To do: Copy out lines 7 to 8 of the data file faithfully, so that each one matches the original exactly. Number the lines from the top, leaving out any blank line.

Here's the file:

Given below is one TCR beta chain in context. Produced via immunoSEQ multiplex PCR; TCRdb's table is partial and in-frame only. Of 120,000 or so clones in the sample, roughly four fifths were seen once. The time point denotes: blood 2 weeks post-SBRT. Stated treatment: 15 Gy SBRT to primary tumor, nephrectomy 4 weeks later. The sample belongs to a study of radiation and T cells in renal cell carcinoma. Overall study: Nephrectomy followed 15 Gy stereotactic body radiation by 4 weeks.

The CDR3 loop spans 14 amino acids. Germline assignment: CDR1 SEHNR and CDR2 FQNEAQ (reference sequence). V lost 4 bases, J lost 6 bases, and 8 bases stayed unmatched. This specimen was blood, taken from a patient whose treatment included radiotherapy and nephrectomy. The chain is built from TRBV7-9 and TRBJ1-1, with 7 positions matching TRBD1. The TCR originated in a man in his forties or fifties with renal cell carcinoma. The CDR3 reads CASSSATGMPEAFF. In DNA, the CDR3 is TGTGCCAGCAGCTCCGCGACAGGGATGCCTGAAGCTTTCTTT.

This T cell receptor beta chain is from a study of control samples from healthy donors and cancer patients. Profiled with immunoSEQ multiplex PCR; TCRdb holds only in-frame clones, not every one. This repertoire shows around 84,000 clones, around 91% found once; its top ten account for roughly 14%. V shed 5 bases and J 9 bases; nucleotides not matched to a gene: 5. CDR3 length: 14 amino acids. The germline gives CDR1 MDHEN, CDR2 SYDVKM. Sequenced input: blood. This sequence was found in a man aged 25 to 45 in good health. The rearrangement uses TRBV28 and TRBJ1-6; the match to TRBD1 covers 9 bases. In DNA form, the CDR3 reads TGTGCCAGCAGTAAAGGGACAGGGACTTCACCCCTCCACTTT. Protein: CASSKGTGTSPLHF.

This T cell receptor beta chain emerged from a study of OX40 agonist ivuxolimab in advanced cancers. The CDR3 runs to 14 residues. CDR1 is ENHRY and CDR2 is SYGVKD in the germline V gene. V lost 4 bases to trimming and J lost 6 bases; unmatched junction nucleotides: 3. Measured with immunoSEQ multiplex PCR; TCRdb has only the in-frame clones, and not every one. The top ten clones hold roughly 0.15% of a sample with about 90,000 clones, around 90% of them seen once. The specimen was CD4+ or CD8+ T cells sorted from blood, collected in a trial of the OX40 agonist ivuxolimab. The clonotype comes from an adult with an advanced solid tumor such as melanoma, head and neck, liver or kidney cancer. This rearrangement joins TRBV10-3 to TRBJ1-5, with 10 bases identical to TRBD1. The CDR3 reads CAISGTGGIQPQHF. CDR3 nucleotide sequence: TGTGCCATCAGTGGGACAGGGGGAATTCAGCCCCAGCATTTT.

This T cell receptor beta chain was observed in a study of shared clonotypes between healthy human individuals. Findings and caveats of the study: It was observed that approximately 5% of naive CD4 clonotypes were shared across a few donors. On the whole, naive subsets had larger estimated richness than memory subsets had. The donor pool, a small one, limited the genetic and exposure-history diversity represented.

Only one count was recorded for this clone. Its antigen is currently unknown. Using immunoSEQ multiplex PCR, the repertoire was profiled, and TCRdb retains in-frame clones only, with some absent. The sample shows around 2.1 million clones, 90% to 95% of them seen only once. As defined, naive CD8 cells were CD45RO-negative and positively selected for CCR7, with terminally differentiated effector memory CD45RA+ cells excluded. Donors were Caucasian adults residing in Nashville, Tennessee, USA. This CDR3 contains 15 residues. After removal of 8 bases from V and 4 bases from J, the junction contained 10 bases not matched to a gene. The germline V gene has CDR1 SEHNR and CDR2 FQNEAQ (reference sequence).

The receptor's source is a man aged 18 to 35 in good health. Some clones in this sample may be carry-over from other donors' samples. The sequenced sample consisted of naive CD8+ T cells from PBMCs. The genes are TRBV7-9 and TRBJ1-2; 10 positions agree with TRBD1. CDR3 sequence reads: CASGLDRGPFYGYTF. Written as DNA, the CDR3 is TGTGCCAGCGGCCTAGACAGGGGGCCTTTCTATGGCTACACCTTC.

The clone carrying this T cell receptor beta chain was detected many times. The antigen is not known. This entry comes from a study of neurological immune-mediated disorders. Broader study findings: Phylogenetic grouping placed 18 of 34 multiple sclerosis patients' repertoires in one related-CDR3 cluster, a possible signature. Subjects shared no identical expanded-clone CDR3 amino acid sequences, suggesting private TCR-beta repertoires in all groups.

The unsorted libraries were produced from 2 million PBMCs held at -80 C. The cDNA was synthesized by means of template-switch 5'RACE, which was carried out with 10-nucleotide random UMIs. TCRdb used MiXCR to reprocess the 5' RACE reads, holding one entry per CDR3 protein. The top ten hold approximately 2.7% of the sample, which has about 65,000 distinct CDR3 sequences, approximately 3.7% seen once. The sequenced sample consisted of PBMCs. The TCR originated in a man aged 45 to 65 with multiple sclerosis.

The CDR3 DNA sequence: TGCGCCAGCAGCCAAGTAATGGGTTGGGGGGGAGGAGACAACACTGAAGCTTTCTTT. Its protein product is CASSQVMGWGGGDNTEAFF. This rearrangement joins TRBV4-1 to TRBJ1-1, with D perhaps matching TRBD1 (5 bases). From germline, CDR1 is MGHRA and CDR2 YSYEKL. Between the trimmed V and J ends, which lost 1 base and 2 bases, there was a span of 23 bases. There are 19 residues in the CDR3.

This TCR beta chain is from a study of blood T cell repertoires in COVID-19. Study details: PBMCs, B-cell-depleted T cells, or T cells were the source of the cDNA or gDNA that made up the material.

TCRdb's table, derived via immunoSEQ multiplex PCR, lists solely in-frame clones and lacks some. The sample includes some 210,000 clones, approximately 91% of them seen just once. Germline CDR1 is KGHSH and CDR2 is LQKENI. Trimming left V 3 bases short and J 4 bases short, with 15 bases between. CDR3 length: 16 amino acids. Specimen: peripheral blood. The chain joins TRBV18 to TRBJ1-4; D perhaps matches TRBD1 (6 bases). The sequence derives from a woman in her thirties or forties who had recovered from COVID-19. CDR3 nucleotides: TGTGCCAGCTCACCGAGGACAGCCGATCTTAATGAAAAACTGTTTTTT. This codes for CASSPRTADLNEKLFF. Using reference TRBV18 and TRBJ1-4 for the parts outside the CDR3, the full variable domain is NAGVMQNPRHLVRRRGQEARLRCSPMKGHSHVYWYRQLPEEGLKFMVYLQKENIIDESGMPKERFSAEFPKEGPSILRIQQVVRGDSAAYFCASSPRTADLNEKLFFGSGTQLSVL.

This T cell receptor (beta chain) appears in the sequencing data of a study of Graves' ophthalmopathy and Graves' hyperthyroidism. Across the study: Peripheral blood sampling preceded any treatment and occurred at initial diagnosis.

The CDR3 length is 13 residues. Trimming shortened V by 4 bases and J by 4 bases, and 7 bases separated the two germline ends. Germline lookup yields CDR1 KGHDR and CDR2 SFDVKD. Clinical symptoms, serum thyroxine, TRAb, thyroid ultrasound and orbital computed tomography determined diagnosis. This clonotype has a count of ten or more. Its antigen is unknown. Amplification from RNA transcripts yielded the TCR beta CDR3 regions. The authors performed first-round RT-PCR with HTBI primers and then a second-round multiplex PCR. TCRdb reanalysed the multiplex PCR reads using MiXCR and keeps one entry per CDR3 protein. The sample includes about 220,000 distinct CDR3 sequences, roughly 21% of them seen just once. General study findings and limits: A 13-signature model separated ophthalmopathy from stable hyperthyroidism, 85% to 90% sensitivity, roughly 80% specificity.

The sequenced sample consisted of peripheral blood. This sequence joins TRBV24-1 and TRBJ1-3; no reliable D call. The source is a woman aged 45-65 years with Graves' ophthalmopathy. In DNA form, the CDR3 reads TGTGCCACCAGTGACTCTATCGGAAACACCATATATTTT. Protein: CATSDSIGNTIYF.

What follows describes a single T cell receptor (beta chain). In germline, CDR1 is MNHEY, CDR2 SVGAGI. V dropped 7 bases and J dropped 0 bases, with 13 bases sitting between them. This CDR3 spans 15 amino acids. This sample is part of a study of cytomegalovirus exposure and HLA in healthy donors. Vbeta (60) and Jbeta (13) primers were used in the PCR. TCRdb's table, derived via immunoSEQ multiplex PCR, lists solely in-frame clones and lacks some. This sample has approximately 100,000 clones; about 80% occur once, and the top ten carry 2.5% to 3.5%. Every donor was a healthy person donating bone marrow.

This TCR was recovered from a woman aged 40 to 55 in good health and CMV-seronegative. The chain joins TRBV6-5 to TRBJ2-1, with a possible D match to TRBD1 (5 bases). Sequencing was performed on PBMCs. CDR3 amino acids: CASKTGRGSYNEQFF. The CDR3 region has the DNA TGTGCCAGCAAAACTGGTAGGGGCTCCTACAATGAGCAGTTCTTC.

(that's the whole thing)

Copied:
The receptor's source is a man aged 18 to 35 in good health. Some clones in this sample may be carry-over from other donors' samples. The sequenced sample consisted of naive CD8+ T cells from PBMCs. The genes are TRBV7-9 and TRBJ1-2; 10 positions agree with TRBD1. CDR3 sequence reads: CASGLDRGPFYGYTF. Written as DNA, the CDR3 is TGTGCCAGCGGCCTAGACAGGGGGCCTTTCTATGGCTACACCTTC.

The clone carrying this T cell receptor beta chain was detected many times. The antigen is not known. This entry comes from a study of neurological immune-mediated disorders. Broader study findings: Phylogenetic grouping placed 18 of 34 multiple sclerosis patients' repertoires in one related-CDR3 cluster, a possible signature. Subjects shared no identical expanded-clone CDR3 amino acid sequences, suggesting private TCR-beta repertoires in all groups.